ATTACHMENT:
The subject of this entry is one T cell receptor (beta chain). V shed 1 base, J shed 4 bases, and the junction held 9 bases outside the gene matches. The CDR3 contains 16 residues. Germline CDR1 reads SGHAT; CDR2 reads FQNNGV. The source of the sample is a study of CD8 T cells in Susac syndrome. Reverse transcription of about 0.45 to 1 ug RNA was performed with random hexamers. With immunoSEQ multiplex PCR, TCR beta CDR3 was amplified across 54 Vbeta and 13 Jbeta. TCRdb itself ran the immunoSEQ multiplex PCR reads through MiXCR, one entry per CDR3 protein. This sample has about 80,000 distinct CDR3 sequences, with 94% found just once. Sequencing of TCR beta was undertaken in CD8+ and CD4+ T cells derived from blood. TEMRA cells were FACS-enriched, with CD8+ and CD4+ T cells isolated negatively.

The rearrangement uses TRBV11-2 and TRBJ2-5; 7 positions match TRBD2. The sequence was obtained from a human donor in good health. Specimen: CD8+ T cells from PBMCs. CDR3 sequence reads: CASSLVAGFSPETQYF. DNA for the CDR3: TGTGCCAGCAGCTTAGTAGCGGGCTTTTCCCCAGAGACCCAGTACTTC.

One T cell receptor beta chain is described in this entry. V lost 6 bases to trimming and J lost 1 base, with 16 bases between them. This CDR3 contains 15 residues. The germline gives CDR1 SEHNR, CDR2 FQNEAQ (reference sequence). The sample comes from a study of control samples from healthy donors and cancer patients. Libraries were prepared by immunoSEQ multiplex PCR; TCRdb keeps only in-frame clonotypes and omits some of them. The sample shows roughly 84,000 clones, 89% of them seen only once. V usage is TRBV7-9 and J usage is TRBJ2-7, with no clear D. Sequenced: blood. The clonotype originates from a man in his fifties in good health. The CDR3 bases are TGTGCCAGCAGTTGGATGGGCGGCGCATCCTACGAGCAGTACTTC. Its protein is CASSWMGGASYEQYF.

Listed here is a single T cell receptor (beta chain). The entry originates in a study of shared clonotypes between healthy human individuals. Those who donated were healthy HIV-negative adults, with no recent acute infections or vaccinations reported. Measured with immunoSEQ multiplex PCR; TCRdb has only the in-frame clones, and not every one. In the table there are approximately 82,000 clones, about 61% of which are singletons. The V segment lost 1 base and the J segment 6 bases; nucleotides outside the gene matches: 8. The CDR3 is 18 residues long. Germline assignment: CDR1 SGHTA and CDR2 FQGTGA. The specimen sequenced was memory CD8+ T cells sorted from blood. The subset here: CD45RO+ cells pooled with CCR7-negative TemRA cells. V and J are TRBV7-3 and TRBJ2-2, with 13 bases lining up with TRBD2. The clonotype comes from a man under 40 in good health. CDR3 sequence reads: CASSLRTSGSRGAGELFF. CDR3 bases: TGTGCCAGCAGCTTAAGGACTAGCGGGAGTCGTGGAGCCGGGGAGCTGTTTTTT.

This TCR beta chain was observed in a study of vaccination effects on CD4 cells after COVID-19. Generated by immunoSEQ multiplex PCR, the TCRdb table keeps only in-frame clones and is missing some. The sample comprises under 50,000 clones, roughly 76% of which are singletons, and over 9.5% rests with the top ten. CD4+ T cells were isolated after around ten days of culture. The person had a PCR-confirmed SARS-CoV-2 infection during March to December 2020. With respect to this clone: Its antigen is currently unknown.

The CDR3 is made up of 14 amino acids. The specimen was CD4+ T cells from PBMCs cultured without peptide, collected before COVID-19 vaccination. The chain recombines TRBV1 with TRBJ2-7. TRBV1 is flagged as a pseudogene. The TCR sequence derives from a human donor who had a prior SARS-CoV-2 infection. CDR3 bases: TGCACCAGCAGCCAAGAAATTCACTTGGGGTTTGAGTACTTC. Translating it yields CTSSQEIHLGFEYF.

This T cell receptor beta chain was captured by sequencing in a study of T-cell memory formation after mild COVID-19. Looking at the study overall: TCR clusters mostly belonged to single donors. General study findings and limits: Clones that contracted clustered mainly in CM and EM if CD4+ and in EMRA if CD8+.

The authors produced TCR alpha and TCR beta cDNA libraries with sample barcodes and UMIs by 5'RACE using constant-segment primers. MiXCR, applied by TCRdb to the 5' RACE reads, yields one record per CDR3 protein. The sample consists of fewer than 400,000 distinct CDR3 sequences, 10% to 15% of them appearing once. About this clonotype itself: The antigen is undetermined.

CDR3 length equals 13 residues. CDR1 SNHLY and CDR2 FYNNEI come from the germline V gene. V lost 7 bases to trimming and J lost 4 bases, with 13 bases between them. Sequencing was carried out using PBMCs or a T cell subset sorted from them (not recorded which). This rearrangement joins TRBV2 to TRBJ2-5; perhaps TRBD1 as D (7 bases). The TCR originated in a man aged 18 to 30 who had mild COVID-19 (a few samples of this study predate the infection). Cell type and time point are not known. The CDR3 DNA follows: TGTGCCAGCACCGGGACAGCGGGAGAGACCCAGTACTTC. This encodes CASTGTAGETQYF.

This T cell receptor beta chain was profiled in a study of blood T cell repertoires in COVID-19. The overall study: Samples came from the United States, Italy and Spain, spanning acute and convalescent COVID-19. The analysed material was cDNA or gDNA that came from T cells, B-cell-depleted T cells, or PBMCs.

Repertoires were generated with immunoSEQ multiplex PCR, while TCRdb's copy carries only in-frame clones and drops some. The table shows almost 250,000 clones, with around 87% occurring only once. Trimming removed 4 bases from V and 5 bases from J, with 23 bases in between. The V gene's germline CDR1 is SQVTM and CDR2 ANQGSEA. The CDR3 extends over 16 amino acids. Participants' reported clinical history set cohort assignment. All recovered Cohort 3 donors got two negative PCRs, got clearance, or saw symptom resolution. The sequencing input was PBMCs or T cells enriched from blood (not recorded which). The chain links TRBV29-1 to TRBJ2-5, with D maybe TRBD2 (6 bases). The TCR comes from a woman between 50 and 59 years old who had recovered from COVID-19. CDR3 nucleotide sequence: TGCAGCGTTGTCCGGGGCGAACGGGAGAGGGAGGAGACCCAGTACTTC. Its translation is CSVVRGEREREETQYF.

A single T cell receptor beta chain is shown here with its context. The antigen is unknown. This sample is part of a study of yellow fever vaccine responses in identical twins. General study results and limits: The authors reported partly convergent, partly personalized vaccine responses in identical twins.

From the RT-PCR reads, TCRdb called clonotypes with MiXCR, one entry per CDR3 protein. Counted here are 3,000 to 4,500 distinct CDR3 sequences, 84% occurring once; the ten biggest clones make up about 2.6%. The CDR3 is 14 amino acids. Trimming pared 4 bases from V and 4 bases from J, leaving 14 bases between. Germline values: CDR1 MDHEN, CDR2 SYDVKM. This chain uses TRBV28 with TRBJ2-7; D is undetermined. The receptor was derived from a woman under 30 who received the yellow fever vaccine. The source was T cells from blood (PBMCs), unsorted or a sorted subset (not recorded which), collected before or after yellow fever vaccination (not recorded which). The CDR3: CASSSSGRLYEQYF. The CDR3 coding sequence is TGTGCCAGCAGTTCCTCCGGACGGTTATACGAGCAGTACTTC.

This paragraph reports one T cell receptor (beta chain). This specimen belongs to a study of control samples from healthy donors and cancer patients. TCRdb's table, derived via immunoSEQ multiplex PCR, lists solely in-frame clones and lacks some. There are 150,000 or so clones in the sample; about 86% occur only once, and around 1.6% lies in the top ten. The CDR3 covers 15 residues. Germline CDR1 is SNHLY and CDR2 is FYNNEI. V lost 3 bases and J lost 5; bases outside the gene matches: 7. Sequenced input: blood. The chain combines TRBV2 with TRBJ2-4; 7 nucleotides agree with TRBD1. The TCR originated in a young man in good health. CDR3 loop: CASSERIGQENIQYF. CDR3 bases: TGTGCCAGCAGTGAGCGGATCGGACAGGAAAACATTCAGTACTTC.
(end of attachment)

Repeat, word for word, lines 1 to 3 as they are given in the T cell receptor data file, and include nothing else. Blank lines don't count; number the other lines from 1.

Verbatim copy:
The subject of this entry is one T cell receptor (beta chain). V shed 1 base, J shed 4 bases, and the junction held 9 bases outside the gene matches. The CDR3 contains 16 residues. Germline CDR1 reads SGHAT; CDR2 reads FQNNGV. The source of the sample is a study of CD8 T cells in Susac syndrome. Reverse transcription of about 0.45 to 1 ug RNA was performed with random hexamers. With immunoSEQ multiplex PCR, TCR beta CDR3 was amplified across 54 Vbeta and 13 Jbeta. TCRdb itself ran the immunoSEQ multiplex PCR reads through MiXCR, one entry per CDR3 protein. This sample has about 80,000 distinct CDR3 sequences, with 94% found just once. Sequencing of TCR beta was undertaken in CD8+ and CD4+ T cells derived from blood. TEMRA cells were FACS-enriched, with CD8+ and CD4+ T cells isolated negatively.

The rearrangement uses TRBV11-2 and TRBJ2-5; 7 positions match TRBD2. The sequence was obtained from a human donor in good health. Specimen: CD8+ T cells from PBMCs. CDR3 sequence reads: CASSLVAGFSPETQYF. DNA for the CDR3: TGTGCCAGCAGCTTAGTAGCGGGCTTTTCCCCAGAGACCCAGTACTTC.

One T cell receptor beta chain is described in this entry. V lost 6 bases to trimming and J lost 1 base, with 16 bases between them. This CDR3 contains 15 residues. The germline gives CDR1 SEHNR, CDR2 FQNEAQ (reference sequence). The sample comes from a study of control samples from healthy donors and cancer patients. Libraries were prepared by immunoSEQ multiplex PCR; TCRdb keeps only in-frame clonotypes and omits some of them. The sample shows roughly 84,000 clones, 89% of them seen only once. V usage is TRBV7-9 and J usage is TRBJ2-7, with no clear D. Sequenced: blood. The clonotype originates from a man in his fifties in good health. The CDR3 bases are TGTGCCAGCAGTTGGATGGGCGGCGCATCCTACGAGCAGTACTTC. Its protein is CASSWMGGASYEQYF.